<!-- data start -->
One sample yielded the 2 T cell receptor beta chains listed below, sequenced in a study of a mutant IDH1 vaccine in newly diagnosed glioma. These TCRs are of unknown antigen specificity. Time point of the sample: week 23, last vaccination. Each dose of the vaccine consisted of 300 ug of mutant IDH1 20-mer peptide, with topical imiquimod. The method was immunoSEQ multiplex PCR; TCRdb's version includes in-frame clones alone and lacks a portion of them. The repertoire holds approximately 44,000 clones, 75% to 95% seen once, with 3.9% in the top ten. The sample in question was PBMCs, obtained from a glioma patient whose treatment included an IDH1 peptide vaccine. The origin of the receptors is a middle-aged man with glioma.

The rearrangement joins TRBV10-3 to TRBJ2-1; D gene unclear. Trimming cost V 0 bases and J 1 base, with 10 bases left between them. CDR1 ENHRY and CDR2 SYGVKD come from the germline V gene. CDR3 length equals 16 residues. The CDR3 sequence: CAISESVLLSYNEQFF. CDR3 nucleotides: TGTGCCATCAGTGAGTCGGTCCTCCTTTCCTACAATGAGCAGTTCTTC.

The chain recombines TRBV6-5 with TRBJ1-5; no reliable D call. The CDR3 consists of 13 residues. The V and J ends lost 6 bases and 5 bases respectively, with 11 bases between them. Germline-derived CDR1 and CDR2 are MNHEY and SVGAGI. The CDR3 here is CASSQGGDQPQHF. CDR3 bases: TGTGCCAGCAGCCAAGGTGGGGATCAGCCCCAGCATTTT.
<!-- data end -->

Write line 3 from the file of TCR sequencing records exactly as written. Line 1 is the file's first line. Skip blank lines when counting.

The chain recombines TRBV6-5 with TRBJ1-5; no reliable D call. The CDR3 consists of 13 residues. The V and J ends lost 6 bases and 5 bases respectively, with 11 bases between them. Germline-derived CDR1 and CDR2 are MNHEY and SVGAGI. The CDR3 here is CASSQGGDQPQHF. CDR3 bases: TGTGCCAGCAGCCAAGGTGGGGATCAGCCCCAGCATTTT.